Great Moments in Packaging: No 5 – Bubble Wrap
We all love bubble wrap. Go on, who can honestly say they’ve never spent a pleasant ten or fifteen minutes popping the bubbles on a sheet that’s arrived wrapped around a present or purchase? Exactly; and if you’re like me, you’ll do it before you use whatever it was it was protecting!
In fact, we tend to take the fact that the parcel’s contents have arrived safely for granted; all we want to do is get popping!
We don’t think about it anymore, because we just accept that bubble wrap packaging is one of the most effective and reliable means of protecting items in transit. So a hearty congratulations to inventors Alfred Fielding and Marc Chavannes, who in 1957 managed to devise a packaging material, stress reliever, therapy tool and toy all in one. And more. They just didn’t know it at the time.
Messrs Fielding and Chavannes entered packaging folklore by sealing two sheets of shower curtain together in a garage in Hawthorne, New Jersey. The idea was to create a new kind of wallpaper, but when that failed to stick, they tried selling it as greenhouse insulation instead. Nothing much grew out of that either. It actually took a few years before its use as a protective packaging material came to them; the story goes that Albert Fielding was on an aeroplane coming into land. As it descended, it seemed to be gently cushioned by a cloud and a giant lightbulb went off over his head.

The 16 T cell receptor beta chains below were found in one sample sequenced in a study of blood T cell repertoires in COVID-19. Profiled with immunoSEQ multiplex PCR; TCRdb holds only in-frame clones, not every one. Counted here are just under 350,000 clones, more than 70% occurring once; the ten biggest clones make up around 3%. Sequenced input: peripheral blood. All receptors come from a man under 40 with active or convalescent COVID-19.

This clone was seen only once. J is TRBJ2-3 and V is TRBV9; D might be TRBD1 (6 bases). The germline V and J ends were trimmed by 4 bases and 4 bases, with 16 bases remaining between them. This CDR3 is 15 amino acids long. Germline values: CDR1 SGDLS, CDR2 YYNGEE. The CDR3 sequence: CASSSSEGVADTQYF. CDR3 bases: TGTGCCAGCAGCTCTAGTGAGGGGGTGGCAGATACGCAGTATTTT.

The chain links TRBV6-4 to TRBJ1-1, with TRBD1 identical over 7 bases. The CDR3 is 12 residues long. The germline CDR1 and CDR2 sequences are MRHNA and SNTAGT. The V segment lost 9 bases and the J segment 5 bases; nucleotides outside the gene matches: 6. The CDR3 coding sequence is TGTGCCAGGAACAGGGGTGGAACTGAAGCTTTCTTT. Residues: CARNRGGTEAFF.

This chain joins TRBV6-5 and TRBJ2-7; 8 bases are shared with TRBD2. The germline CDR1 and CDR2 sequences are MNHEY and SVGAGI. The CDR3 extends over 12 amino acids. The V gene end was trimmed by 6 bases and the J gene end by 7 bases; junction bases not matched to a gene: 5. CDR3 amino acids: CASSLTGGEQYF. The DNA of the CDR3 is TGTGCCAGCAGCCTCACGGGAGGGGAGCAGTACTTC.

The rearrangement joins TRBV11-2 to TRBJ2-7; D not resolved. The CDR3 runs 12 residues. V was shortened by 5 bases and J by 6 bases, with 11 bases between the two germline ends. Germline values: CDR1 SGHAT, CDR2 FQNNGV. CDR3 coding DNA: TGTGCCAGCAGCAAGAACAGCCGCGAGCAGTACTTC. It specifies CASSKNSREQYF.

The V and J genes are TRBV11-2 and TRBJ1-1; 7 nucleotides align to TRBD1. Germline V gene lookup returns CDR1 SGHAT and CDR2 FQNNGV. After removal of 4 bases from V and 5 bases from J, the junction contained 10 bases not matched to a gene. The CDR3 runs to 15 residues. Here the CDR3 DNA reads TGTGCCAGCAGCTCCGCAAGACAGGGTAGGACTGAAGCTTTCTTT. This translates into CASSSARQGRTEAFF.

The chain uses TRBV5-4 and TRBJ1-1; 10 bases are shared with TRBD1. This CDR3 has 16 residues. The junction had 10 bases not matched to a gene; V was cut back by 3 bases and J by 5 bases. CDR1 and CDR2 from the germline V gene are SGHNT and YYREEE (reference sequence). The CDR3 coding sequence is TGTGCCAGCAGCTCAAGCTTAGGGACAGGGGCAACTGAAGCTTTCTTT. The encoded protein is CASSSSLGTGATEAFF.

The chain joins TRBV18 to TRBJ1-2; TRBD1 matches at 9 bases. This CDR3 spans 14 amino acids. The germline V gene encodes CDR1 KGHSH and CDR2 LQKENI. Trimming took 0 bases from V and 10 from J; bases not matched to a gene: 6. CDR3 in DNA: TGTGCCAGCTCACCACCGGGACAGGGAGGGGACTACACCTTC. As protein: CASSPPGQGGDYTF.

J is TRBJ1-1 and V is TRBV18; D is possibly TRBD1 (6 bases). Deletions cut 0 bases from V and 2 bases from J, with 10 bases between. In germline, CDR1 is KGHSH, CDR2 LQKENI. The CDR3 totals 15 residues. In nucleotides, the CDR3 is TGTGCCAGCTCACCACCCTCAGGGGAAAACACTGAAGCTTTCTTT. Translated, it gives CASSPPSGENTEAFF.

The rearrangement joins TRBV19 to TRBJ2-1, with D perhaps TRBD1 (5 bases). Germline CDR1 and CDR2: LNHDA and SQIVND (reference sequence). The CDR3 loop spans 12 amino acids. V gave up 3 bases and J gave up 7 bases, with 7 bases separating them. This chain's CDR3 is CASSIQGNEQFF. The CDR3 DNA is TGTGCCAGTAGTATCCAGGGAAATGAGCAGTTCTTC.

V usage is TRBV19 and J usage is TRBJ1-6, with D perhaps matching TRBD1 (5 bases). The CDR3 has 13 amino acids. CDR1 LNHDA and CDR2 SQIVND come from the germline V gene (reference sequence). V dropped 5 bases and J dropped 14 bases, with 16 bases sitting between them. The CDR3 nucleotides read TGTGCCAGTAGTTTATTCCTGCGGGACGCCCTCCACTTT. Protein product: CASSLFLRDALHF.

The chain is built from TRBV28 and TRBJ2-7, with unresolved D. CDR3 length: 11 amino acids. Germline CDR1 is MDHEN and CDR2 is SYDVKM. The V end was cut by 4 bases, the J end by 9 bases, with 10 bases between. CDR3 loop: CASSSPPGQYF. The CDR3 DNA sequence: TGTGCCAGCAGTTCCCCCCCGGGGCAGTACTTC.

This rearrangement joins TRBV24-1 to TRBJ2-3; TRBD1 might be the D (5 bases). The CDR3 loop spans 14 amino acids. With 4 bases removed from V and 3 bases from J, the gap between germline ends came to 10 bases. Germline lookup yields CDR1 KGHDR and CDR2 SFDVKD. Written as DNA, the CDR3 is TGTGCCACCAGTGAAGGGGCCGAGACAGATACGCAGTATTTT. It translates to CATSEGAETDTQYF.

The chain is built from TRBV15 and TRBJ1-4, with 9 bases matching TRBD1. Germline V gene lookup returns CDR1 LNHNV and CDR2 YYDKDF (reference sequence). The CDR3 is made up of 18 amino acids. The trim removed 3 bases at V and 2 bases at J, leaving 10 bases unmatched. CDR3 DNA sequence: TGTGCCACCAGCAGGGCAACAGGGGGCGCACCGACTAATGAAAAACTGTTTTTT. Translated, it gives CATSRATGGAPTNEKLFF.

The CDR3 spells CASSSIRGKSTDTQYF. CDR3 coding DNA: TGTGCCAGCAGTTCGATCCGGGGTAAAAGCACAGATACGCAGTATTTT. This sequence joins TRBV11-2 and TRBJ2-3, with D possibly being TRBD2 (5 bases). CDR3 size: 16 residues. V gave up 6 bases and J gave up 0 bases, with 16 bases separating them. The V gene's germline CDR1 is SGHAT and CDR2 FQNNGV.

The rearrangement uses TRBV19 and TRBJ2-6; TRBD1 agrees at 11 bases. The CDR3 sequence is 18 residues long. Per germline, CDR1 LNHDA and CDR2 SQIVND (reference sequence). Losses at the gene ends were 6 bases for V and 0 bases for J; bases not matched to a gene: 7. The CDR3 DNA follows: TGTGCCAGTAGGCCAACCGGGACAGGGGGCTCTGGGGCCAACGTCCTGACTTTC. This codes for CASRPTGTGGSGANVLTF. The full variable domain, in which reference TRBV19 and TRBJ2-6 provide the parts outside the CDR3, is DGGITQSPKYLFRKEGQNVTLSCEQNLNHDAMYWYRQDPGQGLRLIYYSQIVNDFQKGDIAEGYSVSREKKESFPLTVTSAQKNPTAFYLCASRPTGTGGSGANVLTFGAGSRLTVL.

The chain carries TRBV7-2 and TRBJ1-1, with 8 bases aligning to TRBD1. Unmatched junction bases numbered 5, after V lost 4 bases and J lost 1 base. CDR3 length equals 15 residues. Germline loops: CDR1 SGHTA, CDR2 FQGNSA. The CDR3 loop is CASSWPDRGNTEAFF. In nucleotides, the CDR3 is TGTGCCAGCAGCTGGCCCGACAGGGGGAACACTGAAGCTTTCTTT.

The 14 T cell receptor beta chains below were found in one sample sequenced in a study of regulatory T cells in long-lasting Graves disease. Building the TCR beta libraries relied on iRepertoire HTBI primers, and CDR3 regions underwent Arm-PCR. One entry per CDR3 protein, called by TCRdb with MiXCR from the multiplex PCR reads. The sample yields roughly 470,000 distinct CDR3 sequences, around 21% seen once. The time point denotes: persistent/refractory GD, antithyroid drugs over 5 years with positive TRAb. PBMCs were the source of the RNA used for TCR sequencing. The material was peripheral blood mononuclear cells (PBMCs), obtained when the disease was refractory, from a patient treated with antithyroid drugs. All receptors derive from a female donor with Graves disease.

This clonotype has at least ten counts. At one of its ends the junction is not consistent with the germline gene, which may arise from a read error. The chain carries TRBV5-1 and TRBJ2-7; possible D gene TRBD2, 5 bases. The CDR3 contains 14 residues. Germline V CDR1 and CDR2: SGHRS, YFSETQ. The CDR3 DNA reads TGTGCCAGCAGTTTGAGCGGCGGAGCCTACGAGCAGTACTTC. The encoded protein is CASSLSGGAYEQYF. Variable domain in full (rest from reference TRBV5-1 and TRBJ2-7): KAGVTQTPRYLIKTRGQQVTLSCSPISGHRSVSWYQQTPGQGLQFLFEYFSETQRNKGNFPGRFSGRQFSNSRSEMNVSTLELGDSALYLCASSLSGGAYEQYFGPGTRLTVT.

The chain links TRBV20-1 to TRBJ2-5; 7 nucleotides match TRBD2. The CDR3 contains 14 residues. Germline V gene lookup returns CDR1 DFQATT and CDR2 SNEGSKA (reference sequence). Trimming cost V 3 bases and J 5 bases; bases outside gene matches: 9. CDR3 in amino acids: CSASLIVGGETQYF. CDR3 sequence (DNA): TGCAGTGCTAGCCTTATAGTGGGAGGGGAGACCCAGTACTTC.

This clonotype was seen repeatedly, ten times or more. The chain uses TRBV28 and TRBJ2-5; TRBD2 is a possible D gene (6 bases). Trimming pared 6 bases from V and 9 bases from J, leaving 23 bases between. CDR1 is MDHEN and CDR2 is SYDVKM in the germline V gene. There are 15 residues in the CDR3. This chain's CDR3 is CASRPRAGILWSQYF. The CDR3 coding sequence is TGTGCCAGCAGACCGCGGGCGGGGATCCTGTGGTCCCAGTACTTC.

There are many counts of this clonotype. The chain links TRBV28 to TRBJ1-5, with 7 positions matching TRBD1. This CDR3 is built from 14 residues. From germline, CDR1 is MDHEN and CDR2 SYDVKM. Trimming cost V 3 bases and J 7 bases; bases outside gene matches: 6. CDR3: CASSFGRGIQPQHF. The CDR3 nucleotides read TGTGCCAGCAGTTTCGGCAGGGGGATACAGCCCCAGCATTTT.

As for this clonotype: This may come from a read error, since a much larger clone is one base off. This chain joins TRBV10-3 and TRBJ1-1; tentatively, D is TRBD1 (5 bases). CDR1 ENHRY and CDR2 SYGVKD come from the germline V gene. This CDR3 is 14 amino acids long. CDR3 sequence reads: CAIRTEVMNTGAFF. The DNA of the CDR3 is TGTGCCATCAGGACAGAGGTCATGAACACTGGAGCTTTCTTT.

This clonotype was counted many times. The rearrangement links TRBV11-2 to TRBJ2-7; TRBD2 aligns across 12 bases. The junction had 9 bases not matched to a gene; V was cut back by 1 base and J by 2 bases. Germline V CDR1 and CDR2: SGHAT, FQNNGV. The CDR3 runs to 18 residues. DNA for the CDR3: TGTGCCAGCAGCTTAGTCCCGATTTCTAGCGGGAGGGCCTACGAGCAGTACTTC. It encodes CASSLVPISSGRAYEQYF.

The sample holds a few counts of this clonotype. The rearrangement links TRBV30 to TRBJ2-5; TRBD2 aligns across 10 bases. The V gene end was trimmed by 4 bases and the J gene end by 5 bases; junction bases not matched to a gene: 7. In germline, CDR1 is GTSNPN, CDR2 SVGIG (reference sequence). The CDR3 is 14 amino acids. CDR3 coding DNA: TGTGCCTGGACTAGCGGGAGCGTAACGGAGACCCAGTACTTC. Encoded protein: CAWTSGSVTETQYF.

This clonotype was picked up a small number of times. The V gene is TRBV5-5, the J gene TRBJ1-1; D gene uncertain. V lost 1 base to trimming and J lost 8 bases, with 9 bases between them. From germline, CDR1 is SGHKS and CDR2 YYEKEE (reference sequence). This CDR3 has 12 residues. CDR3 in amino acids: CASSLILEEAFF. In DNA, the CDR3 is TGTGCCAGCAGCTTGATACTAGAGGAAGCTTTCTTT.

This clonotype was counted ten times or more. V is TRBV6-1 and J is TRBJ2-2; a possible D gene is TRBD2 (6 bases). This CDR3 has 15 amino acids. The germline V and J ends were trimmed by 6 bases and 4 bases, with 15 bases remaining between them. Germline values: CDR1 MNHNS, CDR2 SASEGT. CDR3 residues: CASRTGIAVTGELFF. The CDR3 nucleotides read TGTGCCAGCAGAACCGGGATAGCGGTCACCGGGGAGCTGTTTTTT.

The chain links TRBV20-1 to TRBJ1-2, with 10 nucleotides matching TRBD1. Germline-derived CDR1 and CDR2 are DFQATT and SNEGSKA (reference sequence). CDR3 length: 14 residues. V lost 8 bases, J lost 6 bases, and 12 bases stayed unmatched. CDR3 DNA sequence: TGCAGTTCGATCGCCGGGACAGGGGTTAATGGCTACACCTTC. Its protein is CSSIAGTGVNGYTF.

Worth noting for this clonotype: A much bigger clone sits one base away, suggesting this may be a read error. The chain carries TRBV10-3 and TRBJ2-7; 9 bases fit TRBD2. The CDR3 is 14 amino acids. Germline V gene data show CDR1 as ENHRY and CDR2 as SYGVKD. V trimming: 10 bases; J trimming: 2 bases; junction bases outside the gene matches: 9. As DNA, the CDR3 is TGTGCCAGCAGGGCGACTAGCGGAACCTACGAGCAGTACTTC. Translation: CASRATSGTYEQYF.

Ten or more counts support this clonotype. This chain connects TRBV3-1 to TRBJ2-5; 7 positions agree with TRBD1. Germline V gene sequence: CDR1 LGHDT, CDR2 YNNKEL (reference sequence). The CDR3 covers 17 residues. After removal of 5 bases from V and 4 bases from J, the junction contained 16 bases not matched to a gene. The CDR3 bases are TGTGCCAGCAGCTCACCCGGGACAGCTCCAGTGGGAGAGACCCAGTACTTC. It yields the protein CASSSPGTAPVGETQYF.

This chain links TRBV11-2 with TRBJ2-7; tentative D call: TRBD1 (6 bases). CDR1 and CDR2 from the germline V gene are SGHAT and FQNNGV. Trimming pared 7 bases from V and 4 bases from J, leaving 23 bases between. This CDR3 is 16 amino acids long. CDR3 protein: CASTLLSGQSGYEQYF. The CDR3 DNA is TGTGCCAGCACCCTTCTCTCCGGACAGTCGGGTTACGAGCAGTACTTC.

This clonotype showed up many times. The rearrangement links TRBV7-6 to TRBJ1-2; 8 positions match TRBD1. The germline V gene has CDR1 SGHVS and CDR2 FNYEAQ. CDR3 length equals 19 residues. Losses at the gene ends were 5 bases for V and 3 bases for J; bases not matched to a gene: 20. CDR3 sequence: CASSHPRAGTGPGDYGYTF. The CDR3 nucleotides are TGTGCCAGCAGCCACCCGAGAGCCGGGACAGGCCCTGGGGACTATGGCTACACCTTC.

Shortly afterwards, they gained their first customer when IBM used it to pack their 1401 Data Processing System units before shipment. The rest, as they say, is history.
They may not have realised it, but by heading down two seemingly wrong paths with their new product, Fielding and Chavannes were merely demonstrating that bubble wrap is probably the most adaptable item in the world today. It’s even now officially a work of art – New York’s Museum of Modern Art features it on their website, in the Architecture & Design section (though not, sadly, as an actual exhibition at the museum).
And appreciation has come in many other forms, too, including over a million people who ‘Like’ it on over 250 different Facebook pages and even a Bubble Wrap Appreciation Day, celebrated every year on the last Monday in January.
Alfred Fielding and Marc Chavannes both died in 1994.
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